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17.11.2011 General News

Mills votes GH¢1 million to train journalists

By Ghanaian Chronicle
Ransford Tetteh, GJA PresidentRansford Tetteh, GJA President
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Government yesterday announced in its 2012 budget estimates that it is setting aside a whopping GH¢1 million for the establishment of the Media Development Fund.

Fund, according to the Finance and Economic Planning Minister, Dr. Kwabena Duffour, would be administered by a Board of Trustees, and is aimed at improving the professional output and competence of media organizations and personnel in Ghana.

The Minister said this when he was presenting the 2012 budget statement and financial policy of the government to Parliament yesterday. He added that donors and corporate organizations would be invited to contribute to the Fund.

This attracted smiles on the faces of journalists sitting in the media gallery.

Touching on public financial management reforms, Dr. Duffour hinted that the government has been undertaking reforms in this sector for the past 15 years, adding that while these reforms have yielded somersaults, some weaknesses still remain.

He said in the 2012 fiscal year, government will continue with the reforms to strengthen the current public financial management systems.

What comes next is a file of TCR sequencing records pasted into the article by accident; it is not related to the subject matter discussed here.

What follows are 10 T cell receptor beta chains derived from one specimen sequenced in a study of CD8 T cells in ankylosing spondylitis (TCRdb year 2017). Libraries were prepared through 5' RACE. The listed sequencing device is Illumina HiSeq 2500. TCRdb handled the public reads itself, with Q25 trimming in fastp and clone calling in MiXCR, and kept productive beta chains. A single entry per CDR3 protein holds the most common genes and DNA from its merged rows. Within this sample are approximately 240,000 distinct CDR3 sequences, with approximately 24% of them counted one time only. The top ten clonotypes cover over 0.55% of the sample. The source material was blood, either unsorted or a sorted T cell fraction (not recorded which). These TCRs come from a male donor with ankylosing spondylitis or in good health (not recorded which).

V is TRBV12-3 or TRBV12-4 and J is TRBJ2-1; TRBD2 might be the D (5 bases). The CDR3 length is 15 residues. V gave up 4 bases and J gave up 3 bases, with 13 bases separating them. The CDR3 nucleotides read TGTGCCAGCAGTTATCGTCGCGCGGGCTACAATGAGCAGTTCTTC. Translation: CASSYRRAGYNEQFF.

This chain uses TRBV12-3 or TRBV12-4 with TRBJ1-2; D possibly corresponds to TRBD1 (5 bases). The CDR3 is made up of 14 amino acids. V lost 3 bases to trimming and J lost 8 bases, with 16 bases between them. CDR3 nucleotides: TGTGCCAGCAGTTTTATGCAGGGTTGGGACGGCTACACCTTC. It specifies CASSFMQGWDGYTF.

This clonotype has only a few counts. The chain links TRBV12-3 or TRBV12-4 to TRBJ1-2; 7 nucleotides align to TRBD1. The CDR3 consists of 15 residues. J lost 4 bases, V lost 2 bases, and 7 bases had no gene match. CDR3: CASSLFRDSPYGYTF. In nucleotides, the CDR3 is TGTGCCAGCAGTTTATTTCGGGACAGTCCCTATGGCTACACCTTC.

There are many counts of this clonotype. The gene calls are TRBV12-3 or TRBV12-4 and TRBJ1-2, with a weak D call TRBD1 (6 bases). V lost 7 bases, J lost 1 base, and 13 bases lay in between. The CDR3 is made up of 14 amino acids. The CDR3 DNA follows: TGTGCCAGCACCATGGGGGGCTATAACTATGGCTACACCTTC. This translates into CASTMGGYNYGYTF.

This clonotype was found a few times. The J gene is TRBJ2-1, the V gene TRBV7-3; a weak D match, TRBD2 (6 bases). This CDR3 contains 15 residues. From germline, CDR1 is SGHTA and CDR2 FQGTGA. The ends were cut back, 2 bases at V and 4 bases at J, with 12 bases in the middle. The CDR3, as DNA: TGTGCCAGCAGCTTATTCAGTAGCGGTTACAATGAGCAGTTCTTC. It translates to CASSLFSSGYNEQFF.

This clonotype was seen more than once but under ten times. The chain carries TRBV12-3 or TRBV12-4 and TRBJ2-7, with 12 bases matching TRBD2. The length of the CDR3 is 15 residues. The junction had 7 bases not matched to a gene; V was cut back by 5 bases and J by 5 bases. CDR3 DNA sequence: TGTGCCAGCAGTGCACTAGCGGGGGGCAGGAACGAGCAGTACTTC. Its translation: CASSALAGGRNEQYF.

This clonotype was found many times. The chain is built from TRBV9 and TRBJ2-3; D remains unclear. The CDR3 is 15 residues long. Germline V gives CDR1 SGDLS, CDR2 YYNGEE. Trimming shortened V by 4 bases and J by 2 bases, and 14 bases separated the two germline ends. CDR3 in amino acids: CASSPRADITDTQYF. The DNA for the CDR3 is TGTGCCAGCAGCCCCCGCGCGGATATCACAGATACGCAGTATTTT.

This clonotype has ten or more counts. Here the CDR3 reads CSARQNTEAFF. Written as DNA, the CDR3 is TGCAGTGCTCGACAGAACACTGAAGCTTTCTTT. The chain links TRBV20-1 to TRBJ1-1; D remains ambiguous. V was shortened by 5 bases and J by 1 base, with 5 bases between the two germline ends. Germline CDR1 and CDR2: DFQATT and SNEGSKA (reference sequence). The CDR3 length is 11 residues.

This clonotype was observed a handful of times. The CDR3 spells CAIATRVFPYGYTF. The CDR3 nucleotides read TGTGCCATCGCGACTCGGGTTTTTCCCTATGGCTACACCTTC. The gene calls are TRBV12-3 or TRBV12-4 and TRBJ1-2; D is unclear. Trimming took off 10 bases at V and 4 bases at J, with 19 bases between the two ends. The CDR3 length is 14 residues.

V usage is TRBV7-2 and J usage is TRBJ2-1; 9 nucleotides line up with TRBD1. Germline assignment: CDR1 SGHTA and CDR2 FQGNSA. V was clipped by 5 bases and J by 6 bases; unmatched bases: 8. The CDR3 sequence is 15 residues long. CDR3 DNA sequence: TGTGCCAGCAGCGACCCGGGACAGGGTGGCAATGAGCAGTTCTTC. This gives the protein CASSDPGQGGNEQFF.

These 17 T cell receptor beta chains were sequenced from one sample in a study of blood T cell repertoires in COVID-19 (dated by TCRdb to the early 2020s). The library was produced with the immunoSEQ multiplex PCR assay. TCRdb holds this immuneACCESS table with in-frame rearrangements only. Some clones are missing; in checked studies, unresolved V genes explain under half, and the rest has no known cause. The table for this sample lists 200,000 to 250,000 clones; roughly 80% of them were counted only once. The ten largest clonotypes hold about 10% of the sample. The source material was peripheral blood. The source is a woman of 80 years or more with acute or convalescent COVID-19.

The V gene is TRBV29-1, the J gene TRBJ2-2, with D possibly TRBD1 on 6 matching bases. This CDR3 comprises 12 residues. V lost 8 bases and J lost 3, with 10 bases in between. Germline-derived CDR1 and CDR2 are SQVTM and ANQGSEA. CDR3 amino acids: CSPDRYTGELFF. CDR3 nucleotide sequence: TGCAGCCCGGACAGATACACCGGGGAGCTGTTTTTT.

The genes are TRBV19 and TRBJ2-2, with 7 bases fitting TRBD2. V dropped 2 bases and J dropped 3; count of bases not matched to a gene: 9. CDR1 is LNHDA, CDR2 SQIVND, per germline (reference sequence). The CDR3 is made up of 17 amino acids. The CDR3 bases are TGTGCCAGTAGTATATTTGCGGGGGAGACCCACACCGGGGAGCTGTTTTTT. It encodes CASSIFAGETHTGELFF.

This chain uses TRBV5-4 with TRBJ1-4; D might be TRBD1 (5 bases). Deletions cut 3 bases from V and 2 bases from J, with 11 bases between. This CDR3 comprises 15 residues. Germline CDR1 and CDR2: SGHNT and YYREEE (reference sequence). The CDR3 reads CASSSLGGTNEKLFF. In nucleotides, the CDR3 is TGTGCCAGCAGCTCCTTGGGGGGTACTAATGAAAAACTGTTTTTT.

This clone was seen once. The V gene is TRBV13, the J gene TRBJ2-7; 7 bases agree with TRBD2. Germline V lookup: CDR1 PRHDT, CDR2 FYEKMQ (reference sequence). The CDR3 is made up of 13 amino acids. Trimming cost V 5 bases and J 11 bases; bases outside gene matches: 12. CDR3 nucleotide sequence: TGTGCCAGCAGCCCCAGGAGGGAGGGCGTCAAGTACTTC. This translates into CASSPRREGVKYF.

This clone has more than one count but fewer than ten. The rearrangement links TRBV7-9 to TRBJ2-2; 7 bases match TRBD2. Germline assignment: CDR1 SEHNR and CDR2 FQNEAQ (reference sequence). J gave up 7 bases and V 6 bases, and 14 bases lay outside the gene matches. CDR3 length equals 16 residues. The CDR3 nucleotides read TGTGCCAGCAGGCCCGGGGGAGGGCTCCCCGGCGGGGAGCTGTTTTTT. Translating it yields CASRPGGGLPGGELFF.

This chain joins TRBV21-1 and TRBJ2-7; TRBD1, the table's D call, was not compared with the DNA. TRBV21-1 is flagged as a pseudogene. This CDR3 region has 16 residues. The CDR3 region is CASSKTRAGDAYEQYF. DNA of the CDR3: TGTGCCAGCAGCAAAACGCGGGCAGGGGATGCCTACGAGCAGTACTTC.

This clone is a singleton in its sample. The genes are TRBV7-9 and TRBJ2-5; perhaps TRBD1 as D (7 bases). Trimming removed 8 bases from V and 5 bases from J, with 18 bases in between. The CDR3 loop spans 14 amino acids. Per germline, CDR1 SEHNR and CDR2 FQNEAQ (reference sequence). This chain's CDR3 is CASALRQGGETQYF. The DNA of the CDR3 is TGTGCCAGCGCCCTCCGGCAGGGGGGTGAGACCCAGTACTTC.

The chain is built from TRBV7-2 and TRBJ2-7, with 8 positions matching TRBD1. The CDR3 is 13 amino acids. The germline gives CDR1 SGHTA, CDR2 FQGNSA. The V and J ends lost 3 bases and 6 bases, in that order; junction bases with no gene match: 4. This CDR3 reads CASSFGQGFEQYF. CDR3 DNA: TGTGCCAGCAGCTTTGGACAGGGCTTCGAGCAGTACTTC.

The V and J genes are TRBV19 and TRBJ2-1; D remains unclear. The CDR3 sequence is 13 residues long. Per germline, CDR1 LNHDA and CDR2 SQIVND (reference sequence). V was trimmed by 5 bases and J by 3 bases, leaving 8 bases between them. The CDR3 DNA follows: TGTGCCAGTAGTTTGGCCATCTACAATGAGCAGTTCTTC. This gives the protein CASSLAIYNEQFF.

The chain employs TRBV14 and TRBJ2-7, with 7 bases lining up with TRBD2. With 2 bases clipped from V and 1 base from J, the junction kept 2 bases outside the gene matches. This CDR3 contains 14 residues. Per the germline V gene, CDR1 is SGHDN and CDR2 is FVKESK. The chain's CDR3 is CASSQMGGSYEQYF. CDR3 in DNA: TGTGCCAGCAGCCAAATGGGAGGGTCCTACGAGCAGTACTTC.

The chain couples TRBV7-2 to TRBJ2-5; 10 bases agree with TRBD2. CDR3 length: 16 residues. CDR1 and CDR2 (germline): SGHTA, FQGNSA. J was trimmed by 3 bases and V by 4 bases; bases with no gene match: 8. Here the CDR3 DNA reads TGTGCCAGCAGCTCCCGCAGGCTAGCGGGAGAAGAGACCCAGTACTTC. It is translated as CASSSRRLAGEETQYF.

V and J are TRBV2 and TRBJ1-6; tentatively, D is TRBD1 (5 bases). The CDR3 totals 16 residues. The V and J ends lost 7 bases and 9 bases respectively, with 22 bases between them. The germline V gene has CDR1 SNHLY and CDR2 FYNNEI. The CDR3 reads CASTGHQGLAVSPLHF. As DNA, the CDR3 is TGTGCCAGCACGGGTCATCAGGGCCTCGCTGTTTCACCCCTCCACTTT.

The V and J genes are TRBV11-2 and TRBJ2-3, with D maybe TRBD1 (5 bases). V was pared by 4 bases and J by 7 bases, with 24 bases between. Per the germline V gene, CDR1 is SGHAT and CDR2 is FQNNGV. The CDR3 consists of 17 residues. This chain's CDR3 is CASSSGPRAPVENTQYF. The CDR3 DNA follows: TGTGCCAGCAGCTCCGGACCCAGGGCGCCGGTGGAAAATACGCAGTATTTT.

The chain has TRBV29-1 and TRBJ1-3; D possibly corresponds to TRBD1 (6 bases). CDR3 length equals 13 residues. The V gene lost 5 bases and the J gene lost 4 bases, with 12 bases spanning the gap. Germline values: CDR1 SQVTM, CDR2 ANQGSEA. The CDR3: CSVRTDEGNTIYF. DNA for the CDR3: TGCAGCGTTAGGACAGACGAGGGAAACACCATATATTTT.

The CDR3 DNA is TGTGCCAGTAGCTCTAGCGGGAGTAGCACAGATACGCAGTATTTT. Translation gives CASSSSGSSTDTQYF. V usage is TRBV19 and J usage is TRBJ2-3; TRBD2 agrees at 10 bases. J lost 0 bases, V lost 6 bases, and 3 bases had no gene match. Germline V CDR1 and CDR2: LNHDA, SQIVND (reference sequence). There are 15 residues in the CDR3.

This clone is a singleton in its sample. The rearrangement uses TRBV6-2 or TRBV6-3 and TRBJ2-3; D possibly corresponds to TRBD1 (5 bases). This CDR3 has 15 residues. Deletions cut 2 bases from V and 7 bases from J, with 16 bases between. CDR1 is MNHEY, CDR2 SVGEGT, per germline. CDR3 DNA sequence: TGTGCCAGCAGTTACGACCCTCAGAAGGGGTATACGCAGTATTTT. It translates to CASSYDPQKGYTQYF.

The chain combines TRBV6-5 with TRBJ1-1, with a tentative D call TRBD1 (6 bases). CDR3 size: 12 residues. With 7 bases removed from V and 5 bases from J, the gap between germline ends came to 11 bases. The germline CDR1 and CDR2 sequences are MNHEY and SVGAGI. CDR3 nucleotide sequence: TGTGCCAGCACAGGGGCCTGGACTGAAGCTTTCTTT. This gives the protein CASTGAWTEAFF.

Notable among the reforms are the Ghana Integrated Financial Management Information System (GIFMIS), Programme Based Budgeting (PBB) and Wage and Payroll Management.

The overall objective of the GIFMIS project, he added, is to improve the allocation of scarce resources to enhance the effectiveness of service delivery. Significant progress has been achieved in the GIFMIS implementation.

In the fiscal year 2012, the remaining modules of the system will be rolled out to all the 23 Ministries in Accra and the 10 regional capitals, while the piloting of the fixed assets module will take place.

The Finance Minister mentioned that in line with the principle of equal pay for equal work, as enshrined in Article 24(1) of the 1992 Constitution, government will implement fully the Single Spine Pay Policy (SSPP) to address and eventually remove the remaining distortions and inequities in the public service remuneration.

He said as at October 2011, the Fair Wages and Salaries Commission had migrated 55 major public service institutions, representing 97% of the public service employees onto the single spine salary structure.

He, however, admitted that even though the migration exercise has resulted in a significant increase in the public sector wage bill, posing serious risks to fiscal sustainability, government is fully committed to the full implementation of the SSPP, to demonstrate their commitment to improving the welfare of public service workers in the country.

According to him, the Fair Wages and Salaries Commission will collaborate with the Management Development and Productivity Institute to undertake a productivity survey that will assist in promoting and enhancing efficiency and equity in the management of public service pay and also establish the linkage of public sector pay to productivity.